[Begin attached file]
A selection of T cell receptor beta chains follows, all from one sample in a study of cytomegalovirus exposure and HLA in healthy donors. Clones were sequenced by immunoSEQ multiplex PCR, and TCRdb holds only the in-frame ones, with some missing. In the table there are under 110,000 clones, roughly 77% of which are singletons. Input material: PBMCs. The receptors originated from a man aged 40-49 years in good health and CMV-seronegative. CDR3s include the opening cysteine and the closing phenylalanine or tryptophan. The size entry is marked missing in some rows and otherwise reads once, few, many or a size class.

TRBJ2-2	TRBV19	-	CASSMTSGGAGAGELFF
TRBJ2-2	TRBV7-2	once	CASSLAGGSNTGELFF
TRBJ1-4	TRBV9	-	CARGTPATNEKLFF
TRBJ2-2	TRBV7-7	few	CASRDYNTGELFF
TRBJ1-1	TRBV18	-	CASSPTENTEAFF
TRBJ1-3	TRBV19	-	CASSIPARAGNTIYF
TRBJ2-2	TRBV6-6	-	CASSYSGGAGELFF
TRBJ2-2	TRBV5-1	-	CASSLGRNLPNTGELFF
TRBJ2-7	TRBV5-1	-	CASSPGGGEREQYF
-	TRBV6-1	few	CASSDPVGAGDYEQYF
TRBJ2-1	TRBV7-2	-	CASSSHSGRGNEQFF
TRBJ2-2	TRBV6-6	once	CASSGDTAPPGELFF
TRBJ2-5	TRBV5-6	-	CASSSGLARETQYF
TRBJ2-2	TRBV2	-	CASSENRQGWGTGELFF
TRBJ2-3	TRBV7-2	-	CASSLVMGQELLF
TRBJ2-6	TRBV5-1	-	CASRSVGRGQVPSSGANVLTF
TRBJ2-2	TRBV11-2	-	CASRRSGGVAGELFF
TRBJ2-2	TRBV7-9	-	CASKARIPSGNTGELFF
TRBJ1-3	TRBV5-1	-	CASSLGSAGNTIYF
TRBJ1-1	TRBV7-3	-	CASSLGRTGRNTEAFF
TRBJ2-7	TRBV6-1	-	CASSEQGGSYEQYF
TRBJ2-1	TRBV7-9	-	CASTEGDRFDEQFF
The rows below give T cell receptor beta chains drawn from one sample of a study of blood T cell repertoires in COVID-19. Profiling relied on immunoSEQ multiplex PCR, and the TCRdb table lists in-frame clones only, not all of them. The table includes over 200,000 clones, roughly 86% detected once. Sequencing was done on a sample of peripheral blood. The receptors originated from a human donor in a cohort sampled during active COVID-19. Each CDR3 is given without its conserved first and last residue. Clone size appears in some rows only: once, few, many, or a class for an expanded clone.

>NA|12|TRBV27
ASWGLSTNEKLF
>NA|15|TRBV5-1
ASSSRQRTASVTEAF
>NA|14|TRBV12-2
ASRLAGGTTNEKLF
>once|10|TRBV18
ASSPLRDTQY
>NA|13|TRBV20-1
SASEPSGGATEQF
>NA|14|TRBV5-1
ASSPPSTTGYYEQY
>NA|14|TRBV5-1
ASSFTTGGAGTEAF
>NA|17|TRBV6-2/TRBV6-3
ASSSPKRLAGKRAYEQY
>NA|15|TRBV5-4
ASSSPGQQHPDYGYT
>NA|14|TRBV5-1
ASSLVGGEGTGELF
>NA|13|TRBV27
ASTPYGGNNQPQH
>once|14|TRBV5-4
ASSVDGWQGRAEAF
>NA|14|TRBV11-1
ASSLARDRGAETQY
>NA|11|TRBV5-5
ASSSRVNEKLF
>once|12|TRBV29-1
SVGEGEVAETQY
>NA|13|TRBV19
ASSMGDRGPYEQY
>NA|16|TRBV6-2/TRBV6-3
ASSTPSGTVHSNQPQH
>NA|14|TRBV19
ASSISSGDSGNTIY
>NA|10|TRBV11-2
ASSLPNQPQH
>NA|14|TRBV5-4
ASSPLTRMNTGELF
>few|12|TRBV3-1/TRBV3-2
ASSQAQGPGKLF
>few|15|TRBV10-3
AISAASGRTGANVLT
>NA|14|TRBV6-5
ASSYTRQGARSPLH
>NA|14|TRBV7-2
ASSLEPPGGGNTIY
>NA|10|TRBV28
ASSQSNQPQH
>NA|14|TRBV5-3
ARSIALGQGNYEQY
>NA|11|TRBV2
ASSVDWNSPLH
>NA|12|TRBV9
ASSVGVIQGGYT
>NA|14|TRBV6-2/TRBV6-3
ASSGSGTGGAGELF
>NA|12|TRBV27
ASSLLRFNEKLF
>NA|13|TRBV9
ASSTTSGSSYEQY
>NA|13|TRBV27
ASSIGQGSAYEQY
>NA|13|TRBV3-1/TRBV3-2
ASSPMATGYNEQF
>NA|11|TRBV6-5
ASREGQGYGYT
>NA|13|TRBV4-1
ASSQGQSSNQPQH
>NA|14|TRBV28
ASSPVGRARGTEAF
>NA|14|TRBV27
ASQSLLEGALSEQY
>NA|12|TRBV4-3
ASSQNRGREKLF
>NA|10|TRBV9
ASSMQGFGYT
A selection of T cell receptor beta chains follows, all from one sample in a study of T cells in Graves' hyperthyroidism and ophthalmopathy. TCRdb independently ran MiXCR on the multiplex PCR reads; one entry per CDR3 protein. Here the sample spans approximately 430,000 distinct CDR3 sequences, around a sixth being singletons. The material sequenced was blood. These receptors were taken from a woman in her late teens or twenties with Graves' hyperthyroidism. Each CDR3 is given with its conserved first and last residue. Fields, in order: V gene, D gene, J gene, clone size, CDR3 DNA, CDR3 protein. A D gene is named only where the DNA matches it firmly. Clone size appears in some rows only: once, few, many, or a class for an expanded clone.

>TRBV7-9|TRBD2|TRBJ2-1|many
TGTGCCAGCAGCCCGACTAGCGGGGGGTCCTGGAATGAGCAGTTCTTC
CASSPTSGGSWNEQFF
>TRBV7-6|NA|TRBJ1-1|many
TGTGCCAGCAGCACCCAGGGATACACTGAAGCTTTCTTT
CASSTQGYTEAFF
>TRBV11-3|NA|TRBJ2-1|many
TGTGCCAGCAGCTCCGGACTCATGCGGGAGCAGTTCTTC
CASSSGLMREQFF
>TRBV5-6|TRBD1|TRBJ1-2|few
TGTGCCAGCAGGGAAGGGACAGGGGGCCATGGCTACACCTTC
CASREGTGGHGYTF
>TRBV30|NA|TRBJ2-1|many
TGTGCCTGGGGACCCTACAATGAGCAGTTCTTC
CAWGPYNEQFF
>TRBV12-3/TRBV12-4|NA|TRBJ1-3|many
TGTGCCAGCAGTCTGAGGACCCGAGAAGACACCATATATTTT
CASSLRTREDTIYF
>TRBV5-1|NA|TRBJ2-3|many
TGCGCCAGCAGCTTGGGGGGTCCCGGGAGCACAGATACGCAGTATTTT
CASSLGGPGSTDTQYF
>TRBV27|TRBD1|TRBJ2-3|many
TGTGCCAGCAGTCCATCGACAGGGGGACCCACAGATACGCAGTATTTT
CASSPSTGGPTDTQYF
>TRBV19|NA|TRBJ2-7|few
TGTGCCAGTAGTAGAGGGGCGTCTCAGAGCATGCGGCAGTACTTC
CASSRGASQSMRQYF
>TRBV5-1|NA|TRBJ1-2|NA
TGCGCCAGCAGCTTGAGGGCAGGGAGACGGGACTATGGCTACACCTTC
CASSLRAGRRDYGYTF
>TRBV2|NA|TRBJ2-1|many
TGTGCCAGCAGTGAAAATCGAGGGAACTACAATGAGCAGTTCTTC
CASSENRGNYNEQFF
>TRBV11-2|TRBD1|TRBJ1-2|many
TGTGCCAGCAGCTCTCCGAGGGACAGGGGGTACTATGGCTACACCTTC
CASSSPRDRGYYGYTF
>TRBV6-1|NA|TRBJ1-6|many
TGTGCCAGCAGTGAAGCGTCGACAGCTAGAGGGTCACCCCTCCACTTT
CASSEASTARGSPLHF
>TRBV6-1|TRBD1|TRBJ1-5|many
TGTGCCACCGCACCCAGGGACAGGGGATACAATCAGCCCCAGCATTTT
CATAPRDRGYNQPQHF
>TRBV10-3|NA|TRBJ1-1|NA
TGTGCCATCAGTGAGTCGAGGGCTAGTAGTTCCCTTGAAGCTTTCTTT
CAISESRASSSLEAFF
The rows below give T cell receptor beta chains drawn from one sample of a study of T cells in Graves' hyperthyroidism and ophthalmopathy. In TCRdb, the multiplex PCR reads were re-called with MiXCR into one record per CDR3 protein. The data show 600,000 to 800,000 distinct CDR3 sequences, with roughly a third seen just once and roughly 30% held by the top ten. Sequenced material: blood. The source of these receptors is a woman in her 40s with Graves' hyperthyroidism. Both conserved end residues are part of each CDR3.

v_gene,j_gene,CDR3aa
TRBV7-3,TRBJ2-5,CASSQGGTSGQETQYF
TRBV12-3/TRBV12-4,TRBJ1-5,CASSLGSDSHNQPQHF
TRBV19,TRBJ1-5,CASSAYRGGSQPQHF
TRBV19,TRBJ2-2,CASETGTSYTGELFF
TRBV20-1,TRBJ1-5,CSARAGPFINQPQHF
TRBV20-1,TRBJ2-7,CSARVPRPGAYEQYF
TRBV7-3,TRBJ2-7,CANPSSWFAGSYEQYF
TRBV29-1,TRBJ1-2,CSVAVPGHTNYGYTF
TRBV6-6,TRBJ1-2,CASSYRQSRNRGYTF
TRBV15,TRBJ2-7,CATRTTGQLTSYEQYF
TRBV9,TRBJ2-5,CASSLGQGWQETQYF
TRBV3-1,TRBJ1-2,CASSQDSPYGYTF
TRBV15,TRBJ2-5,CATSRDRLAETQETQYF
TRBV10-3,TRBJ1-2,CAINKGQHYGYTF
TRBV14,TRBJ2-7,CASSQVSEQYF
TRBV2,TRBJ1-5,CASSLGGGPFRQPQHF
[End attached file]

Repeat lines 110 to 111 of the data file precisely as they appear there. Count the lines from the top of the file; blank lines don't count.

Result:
>TRBV11-3|NA|TRBJ2-1|many
TGTGCCAGCAGCTCCGGACTCATGCGGGAGCAGTTCTTC